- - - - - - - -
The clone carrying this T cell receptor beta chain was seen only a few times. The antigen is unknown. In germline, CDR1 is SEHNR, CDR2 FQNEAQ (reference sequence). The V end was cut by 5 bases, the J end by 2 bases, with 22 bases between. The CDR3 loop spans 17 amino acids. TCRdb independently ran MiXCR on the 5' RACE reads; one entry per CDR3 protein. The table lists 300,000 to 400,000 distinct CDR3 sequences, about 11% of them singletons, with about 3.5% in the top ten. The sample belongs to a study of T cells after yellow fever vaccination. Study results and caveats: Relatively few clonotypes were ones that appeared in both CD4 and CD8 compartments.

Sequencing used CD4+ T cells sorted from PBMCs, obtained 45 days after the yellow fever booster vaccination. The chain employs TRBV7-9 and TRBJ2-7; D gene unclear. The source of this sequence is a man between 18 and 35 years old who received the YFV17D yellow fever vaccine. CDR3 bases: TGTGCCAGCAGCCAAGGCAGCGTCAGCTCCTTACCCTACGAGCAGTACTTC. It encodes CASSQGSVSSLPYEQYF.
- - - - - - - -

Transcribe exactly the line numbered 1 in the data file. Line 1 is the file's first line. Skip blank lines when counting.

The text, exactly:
The clone carrying this T cell receptor beta chain was seen only a few times. The antigen is unknown. In germline, CDR1 is SEHNR, CDR2 FQNEAQ (reference sequence). The V end was cut by 5 bases, the J end by 2 bases, with 22 bases between. The CDR3 loop spans 17 amino acids. TCRdb independently ran MiXCR on the 5' RACE reads; one entry per CDR3 protein. The table lists 300,000 to 400,000 distinct CDR3 sequences, about 11% of them singletons, with about 3.5% in the top ten. The sample belongs to a study of T cells after yellow fever vaccination. Study results and caveats: Relatively few clonotypes were ones that appeared in both CD4 and CD8 compartments.